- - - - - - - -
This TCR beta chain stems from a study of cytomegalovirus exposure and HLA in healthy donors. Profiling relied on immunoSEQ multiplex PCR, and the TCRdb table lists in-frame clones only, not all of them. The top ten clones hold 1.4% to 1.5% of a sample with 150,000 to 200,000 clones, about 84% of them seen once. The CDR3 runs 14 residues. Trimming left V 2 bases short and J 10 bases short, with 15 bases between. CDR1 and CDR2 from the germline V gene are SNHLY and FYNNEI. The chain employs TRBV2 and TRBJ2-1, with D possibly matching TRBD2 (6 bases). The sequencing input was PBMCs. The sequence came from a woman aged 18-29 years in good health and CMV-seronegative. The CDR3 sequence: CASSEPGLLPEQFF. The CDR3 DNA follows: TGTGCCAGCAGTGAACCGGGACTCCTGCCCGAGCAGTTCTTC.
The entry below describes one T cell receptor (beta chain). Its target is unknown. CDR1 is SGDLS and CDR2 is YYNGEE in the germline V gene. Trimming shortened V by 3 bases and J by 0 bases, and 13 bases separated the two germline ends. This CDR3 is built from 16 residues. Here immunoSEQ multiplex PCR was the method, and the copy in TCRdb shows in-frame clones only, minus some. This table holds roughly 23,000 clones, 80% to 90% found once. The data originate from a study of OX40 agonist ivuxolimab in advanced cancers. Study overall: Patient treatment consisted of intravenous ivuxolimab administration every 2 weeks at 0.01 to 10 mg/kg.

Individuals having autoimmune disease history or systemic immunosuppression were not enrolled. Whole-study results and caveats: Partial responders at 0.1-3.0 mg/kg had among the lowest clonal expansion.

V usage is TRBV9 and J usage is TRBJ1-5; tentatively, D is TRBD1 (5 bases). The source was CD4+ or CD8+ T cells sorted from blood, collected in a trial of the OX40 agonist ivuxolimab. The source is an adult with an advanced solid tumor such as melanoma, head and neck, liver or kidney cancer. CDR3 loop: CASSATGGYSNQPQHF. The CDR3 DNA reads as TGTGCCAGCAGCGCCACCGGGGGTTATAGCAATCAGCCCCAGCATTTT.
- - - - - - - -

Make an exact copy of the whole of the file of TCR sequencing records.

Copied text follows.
This TCR beta chain stems from a study of cytomegalovirus exposure and HLA in healthy donors. Profiling relied on immunoSEQ multiplex PCR, and the TCRdb table lists in-frame clones only, not all of them. The top ten clones hold 1.4% to 1.5% of a sample with 150,000 to 200,000 clones, about 84% of them seen once. The CDR3 runs 14 residues. Trimming left V 2 bases short and J 10 bases short, with 15 bases between. CDR1 and CDR2 from the germline V gene are SNHLY and FYNNEI. The chain employs TRBV2 and TRBJ2-1, with D possibly matching TRBD2 (6 bases). The sequencing input was PBMCs. The sequence came from a woman aged 18-29 years in good health and CMV-seronegative. The CDR3 sequence: CASSEPGLLPEQFF. The CDR3 DNA follows: TGTGCCAGCAGTGAACCGGGACTCCTGCCCGAGCAGTTCTTC.
The entry below describes one T cell receptor (beta chain). Its target is unknown. CDR1 is SGDLS and CDR2 is YYNGEE in the germline V gene. Trimming shortened V by 3 bases and J by 0 bases, and 13 bases separated the two germline ends. This CDR3 is built from 16 residues. Here immunoSEQ multiplex PCR was the method, and the copy in TCRdb shows in-frame clones only, minus some. This table holds roughly 23,000 clones, 80% to 90% found once. The data originate from a study of OX40 agonist ivuxolimab in advanced cancers. Study overall: Patient treatment consisted of intravenous ivuxolimab administration every 2 weeks at 0.01 to 10 mg/kg.

Individuals having autoimmune disease history or systemic immunosuppression were not enrolled. Whole-study results and caveats: Partial responders at 0.1-3.0 mg/kg had among the lowest clonal expansion.

V usage is TRBV9 and J usage is TRBJ1-5; tentatively, D is TRBD1 (5 bases). The source was CD4+ or CD8+ T cells sorted from blood, collected in a trial of the OX40 agonist ivuxolimab. The source is an adult with an advanced solid tumor such as melanoma, head and neck, liver or kidney cancer. CDR3 loop: CASSATGGYSNQPQHF. The CDR3 DNA reads as TGTGCCAGCAGCGCCACCGGGGGTTATAGCAATCAGCCCCAGCATTTT.